As promised, a quick update on battery recycling. I used a handy battery recycling finder tool I found on the web, plugged in my postcode for battery recycling and there it was, Robert Dyas in Canary Wharf. Full of scepticism, with a heavy bag of 20 odd batteries, I set off: and there was a little box outside the shop, waiting for batteries to be recycled! I put them in and the job was done. There was even a Brita Water filter recycling box, as well. I was impressed that Robert Dyas are doing this (they also sell biodegradable picnicware, boys and girls, handy for the summer months and remarkably cheap) and can’t understand why more shops don’t. Yes, it’s extra admin and cost, but it can’t be much, and think of the goodwill they gain!

I’ve also tracked down about 5 more printer cartridges (I clearly had a large collection, this recycling business doesn’t half build up clutter) and sent them off to Comic Relief. With any luck, they’ll make another £2.50 for charity. I could also have swapped them for Nectar Points at Sainsbury’s, which is an option worth considering if you’re a coupon/points hunter.

While I’m being nerdy about recycling, I should point out I was in Muji today (another store that makes an effort to recycle, minimise packaging and use recycled resources) and noticed they will take your waste electrical items from you when you buy a new one as part of honouring the WEEE directives. Here’s what their website says: “Muji are offering free in store take back so you are able to take your items to our stores. You need not have purchased the equipment from one of our stores. If you are purchasing a product from our stores just bring your equivalent waste product with you when you come to purchase a new one….The products are sent to our recycling centre for processing”. I think this is an impressive policy and I hope many other stores will take it up and what is more, actively promote it.

And another general point on recycling: not everyone knows you can recycle clothes, ie the ones that are too tired/damaged to go to a charity shop. I recycled a whole bag (mainly children’s clothes) the other day and was thrilled to find the recycle point only a few minutes walk down the road. I also discovered my local Sainsbury’s will recycle CD’s and books, which is good news. All this does take some effort and research, but it is very rewarding when you manage to find a way to reuse something, instead of just dumping it in landfill. All in all, I enjoyed carrying out my Recycle Week pledge, have definitely got rid of some clutter and even raised money for charity ( if the Nokia is worth £30, I will have raised £40.50 by my calculation – not bad!). It’s been a useful exercise, and for someone who was (I thought) quite knowledgeable about recycling, I’ve learned some new things.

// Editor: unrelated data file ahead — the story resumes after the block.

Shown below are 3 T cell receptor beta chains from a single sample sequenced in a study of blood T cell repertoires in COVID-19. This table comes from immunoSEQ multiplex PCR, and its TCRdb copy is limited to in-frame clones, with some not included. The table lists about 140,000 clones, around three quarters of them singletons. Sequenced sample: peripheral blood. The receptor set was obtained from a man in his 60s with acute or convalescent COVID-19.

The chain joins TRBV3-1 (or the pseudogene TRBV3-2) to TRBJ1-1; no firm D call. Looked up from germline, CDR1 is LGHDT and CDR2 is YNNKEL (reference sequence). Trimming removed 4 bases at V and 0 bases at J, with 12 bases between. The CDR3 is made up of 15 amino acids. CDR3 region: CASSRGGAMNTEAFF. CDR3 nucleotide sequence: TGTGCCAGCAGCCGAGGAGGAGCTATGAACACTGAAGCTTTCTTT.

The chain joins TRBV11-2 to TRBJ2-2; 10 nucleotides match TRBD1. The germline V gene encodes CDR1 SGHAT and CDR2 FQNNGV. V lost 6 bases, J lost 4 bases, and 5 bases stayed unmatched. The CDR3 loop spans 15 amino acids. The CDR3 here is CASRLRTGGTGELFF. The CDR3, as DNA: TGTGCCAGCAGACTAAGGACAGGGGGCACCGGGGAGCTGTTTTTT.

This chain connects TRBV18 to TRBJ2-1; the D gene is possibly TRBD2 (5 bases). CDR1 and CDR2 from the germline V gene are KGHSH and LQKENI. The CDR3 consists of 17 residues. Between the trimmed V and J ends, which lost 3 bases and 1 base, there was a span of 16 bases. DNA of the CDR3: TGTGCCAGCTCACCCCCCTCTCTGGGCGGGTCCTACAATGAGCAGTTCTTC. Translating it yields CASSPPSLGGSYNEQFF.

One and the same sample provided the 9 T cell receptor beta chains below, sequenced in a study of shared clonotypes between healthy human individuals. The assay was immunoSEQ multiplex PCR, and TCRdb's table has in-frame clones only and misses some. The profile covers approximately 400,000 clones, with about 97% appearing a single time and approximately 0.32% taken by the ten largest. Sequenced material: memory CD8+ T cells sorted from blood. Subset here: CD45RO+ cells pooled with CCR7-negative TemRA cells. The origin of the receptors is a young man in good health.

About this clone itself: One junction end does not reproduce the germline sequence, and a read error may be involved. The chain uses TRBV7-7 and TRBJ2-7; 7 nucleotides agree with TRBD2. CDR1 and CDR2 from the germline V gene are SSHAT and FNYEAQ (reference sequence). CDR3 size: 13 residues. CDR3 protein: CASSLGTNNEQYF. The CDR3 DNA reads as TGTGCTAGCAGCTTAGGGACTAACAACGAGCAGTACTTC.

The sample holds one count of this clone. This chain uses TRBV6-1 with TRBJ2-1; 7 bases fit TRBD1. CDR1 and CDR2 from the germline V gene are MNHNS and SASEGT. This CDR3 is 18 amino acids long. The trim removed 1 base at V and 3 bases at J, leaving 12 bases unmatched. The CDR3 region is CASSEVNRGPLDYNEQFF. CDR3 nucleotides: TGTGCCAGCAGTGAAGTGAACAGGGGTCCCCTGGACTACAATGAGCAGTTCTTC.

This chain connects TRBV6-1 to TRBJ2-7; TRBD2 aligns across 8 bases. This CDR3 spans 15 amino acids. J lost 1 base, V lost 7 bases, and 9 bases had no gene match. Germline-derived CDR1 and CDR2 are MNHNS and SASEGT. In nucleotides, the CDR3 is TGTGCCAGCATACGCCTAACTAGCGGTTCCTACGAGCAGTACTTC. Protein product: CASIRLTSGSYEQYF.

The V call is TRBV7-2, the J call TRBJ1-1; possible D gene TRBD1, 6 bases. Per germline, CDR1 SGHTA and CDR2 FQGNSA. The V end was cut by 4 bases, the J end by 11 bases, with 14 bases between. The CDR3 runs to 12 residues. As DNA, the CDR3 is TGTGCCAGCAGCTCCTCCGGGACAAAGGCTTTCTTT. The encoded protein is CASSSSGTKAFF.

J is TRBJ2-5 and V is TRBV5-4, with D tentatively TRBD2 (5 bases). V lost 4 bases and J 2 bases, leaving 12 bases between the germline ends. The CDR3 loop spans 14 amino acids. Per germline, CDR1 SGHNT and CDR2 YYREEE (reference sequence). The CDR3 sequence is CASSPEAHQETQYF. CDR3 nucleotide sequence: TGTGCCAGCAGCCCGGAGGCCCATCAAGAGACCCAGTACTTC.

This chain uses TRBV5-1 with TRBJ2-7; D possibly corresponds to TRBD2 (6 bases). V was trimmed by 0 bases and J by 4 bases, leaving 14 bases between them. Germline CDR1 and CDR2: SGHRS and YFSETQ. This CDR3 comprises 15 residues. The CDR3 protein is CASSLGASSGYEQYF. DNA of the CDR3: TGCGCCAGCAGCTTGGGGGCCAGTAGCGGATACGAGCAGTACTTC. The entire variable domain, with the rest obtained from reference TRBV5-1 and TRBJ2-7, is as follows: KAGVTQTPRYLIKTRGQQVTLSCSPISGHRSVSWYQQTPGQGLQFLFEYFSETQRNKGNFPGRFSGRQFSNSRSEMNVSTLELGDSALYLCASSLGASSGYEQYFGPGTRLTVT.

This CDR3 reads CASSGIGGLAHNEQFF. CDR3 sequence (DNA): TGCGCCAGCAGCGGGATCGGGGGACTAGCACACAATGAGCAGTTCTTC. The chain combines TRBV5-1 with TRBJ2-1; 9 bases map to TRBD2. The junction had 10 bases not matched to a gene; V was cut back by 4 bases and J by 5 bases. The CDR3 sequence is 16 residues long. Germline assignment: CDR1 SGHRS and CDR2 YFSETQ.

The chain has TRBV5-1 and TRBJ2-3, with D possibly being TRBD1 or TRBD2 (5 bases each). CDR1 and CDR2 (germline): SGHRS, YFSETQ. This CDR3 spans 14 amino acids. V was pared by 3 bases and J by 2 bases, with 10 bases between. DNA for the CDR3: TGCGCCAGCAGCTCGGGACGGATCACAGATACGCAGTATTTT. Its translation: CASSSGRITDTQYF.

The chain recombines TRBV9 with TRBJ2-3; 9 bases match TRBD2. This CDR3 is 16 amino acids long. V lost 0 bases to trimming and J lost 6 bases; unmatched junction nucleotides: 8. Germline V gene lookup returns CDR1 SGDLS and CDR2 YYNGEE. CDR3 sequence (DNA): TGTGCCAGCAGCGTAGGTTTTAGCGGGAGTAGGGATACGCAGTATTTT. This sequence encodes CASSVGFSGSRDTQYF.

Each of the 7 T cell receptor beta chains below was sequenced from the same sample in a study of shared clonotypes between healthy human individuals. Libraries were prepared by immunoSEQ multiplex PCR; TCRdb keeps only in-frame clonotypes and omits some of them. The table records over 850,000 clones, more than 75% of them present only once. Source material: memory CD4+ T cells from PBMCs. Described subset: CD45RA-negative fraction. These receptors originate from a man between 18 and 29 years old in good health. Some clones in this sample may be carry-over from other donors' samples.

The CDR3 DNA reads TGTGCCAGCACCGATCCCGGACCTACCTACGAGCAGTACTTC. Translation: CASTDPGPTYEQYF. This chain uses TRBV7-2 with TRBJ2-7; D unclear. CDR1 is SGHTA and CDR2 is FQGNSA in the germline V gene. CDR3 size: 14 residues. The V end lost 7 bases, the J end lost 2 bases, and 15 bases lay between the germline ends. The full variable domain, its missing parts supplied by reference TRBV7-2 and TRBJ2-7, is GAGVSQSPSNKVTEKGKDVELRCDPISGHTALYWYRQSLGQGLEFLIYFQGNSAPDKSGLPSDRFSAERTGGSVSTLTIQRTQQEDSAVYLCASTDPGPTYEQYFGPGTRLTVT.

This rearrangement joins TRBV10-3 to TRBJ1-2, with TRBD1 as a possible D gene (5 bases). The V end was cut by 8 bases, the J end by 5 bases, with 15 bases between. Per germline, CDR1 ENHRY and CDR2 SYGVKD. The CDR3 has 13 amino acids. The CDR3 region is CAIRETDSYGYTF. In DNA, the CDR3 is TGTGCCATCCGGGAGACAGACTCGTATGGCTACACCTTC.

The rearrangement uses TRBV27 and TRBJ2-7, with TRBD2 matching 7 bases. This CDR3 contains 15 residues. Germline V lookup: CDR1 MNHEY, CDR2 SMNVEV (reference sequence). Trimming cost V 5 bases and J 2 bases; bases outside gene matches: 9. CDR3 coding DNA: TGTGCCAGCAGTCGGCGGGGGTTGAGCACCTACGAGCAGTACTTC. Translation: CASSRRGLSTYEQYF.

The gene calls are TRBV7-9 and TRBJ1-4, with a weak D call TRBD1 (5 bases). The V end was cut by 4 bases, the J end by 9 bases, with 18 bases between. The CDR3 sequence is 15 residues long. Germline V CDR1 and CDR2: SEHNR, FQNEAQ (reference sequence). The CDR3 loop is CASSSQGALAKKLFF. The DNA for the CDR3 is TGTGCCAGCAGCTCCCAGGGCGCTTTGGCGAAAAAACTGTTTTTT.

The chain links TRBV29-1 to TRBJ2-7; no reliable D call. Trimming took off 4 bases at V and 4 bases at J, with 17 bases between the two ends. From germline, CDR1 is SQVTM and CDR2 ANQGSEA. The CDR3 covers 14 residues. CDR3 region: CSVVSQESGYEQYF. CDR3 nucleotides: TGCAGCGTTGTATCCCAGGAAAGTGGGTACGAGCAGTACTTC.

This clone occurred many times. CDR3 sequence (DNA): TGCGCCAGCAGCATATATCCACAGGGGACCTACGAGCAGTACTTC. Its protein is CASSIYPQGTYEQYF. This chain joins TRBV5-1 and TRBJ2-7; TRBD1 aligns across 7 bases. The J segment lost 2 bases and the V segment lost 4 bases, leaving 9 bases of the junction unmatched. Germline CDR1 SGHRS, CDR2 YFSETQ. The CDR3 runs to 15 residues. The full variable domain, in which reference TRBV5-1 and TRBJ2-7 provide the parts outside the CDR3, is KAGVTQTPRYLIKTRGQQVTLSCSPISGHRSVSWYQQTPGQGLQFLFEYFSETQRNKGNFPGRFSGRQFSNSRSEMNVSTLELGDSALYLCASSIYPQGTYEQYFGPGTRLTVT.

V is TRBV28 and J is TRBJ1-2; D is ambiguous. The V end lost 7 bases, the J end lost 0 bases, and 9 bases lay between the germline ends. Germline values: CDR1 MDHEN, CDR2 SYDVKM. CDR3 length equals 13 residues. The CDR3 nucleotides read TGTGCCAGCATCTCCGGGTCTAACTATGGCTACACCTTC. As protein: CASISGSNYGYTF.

Days 4 and 5 of Recycle Week

So, I managed to post my old iPod (it was a 2003 model) on Freecycle and it was taken by Sam, who is pretty sure he can fix it and is going to email me if he manages to do it. I have also contacted one of the PC recycling companies on the list, but have not heard back from them yet, so have still to complete the task of finding a new home for my broken G3 Powerbook. However, the net result is that I have safely disposed of about 20 batteries via the local council and am going to recycle 20 more at the recycling centre I found online. I have donated 8 printer cartridges to be reused and raise money for charity and a Nokia mobile phone for charity.